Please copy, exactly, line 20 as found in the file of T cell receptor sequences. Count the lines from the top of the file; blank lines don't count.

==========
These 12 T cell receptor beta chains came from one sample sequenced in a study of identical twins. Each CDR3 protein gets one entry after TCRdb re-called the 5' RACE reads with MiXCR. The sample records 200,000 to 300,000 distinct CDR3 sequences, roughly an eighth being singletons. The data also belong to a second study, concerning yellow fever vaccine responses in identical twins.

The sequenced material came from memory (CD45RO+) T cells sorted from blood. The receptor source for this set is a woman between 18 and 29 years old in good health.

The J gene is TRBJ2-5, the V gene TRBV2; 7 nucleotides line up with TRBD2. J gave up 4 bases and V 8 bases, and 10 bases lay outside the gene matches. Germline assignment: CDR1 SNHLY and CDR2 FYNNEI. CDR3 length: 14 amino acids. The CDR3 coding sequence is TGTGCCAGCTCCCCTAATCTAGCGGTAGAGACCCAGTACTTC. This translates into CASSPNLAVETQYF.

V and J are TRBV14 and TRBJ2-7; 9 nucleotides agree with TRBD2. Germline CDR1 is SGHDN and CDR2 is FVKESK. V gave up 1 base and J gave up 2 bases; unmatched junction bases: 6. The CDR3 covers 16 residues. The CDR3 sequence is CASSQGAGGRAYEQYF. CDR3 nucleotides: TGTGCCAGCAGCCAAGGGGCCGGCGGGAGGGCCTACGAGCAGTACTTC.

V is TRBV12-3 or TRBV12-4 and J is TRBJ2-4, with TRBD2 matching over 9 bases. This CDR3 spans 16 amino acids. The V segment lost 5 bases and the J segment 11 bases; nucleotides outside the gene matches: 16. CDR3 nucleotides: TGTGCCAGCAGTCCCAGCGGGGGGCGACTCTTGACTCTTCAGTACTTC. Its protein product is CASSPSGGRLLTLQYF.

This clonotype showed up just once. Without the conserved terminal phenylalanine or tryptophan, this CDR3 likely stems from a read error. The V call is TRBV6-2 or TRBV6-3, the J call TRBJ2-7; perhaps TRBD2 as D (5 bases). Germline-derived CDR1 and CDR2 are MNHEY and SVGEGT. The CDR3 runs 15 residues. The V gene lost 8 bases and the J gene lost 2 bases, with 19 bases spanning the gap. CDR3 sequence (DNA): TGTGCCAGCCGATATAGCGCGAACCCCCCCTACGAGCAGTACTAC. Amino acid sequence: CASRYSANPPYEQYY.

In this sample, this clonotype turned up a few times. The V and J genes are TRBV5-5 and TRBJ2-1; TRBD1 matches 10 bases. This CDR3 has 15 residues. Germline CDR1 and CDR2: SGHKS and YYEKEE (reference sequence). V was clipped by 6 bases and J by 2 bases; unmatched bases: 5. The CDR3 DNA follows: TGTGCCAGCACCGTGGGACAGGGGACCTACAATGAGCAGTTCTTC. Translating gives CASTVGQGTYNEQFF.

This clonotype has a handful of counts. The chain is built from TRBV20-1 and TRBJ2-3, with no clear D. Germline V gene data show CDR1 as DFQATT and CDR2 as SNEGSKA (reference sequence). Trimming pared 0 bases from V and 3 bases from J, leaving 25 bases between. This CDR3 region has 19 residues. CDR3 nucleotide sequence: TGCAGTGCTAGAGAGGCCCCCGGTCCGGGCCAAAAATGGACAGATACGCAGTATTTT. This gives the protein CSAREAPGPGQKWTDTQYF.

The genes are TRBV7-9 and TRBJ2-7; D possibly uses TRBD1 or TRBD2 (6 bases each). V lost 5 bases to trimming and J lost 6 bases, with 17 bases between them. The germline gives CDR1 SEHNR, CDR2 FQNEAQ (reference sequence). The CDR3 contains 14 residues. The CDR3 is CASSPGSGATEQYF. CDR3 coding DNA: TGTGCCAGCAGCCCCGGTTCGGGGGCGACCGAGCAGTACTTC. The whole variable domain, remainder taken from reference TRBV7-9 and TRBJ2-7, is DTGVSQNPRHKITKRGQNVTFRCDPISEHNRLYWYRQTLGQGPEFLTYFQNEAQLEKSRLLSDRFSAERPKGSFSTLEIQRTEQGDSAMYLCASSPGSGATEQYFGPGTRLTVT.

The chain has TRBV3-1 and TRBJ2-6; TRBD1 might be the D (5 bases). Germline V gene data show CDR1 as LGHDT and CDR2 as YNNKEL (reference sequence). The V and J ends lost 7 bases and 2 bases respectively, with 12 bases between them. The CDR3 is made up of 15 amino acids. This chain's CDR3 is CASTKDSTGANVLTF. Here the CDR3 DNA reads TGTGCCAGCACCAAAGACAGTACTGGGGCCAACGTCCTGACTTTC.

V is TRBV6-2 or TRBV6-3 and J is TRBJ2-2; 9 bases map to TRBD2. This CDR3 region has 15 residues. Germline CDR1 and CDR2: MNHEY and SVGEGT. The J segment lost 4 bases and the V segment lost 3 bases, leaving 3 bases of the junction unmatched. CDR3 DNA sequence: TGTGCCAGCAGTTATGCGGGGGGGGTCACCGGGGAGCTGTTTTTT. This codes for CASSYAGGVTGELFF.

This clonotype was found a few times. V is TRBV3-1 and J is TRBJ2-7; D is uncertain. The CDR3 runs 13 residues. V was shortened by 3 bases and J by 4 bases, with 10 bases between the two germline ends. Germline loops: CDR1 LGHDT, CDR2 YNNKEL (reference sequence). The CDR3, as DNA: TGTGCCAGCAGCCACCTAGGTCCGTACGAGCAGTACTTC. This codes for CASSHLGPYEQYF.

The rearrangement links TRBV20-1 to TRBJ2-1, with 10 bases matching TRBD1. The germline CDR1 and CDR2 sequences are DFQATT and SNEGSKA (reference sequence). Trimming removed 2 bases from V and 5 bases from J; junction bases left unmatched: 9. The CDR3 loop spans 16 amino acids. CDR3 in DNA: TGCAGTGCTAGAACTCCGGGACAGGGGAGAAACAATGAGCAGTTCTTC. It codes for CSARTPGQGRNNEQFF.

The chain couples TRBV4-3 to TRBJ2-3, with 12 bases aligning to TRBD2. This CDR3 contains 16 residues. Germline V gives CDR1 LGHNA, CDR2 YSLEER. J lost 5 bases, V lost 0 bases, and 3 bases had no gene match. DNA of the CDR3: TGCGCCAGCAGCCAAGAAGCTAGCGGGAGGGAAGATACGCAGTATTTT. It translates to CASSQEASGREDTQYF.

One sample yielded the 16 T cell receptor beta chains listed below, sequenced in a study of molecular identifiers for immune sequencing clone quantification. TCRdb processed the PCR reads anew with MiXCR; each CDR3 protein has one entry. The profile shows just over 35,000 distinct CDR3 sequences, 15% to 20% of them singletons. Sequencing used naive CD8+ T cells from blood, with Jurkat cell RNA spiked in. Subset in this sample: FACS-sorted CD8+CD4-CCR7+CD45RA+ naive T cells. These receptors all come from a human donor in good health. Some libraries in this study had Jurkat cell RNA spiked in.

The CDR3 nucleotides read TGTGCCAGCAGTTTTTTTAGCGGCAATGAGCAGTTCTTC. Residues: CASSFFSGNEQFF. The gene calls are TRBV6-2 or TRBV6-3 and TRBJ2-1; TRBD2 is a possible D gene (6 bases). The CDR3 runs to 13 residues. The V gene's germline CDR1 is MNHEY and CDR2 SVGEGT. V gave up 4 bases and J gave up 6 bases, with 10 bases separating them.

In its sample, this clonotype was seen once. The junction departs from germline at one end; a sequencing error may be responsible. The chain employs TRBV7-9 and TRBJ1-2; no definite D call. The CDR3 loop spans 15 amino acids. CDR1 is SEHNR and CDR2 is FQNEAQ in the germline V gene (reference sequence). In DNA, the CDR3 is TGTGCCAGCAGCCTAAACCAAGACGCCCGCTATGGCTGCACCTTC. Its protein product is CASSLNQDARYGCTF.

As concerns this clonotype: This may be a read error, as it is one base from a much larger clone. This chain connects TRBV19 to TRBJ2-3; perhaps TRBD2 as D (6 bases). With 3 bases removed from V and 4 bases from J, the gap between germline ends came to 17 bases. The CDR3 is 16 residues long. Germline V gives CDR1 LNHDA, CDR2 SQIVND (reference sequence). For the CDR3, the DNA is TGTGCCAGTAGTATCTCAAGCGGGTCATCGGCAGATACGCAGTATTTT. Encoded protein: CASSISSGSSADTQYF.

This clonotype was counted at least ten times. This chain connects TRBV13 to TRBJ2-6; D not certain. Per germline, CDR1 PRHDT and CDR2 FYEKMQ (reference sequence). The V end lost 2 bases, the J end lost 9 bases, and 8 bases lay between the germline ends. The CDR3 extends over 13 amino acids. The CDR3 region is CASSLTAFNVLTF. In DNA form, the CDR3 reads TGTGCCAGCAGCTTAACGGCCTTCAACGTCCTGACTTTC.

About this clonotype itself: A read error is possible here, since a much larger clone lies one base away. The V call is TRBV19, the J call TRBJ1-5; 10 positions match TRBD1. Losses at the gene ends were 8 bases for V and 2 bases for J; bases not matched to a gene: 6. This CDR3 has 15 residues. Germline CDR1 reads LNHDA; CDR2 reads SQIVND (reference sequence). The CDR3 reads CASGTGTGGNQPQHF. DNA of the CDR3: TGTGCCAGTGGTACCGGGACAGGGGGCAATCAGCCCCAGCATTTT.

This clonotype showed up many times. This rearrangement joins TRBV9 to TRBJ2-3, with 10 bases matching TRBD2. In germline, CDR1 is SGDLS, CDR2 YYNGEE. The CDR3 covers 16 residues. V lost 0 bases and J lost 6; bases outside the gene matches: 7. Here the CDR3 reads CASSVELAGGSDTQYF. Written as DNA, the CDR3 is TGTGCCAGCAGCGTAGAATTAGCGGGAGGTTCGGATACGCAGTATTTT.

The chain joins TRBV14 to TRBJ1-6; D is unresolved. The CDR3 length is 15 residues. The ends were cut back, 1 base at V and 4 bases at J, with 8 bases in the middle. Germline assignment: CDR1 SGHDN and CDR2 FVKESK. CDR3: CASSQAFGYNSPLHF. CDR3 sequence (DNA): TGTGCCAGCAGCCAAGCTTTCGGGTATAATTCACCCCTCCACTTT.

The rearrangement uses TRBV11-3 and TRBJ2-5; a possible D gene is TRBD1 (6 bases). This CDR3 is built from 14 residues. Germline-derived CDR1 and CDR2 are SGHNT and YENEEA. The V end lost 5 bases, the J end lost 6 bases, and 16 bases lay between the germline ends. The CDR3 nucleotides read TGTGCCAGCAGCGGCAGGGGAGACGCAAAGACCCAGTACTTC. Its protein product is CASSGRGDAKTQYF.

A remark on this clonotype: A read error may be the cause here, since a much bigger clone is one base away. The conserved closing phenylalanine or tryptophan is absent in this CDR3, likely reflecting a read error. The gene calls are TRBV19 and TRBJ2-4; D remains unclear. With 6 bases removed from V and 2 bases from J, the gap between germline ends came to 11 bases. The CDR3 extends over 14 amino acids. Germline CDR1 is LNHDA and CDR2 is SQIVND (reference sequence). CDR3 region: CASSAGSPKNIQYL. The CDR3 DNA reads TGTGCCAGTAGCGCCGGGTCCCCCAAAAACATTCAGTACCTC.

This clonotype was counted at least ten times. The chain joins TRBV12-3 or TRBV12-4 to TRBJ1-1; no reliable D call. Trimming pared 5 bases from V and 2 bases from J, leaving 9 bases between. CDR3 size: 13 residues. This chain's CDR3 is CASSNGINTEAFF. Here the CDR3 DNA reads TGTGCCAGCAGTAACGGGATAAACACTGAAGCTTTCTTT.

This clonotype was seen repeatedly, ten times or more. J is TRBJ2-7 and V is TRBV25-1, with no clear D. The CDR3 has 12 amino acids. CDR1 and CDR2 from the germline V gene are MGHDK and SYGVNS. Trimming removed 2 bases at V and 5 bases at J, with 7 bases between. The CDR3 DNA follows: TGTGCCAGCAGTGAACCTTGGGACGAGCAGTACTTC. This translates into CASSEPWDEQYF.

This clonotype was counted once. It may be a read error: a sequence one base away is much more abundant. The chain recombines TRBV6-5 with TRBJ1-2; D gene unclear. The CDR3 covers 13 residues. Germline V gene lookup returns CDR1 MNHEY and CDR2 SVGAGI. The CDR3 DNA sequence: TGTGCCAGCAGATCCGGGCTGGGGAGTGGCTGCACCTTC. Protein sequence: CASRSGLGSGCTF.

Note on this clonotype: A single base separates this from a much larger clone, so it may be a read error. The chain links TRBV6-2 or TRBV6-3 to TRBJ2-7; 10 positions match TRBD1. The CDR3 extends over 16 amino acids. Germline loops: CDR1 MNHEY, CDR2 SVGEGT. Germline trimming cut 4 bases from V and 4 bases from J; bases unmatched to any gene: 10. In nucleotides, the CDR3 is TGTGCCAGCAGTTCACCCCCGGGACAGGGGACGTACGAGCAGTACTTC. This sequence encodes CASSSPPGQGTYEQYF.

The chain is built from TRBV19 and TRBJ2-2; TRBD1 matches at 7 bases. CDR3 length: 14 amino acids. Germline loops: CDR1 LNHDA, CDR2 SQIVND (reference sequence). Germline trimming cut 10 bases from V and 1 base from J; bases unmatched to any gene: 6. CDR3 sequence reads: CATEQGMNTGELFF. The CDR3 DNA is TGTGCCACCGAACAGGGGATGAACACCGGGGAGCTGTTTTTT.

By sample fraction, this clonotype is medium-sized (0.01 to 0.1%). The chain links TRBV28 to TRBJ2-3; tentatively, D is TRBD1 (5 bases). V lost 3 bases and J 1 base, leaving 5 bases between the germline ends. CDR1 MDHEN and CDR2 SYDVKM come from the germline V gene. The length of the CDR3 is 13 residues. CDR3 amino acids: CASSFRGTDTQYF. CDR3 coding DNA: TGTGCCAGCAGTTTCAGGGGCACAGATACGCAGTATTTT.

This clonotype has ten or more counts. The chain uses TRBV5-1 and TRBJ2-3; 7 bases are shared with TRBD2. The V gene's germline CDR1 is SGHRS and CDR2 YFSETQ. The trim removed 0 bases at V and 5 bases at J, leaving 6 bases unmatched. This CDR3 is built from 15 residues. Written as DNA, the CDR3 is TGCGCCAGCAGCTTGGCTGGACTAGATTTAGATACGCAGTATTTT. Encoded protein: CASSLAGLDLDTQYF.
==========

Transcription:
About this clonotype itself: A read error is possible here, since a much larger clone lies one base away. The V call is TRBV19, the J call TRBJ1-5; 10 positions match TRBD1. Losses at the gene ends were 8 bases for V and 2 bases for J; bases not matched to a gene: 6. This CDR3 has 15 residues. Germline CDR1 reads LNHDA; CDR2 reads SQIVND (reference sequence). The CDR3 reads CASGTGTGGNQPQHF. DNA of the CDR3: TGTGCCAGTGGTACCGGGACAGGGGGCAATCAGCCCCAGCATTTT.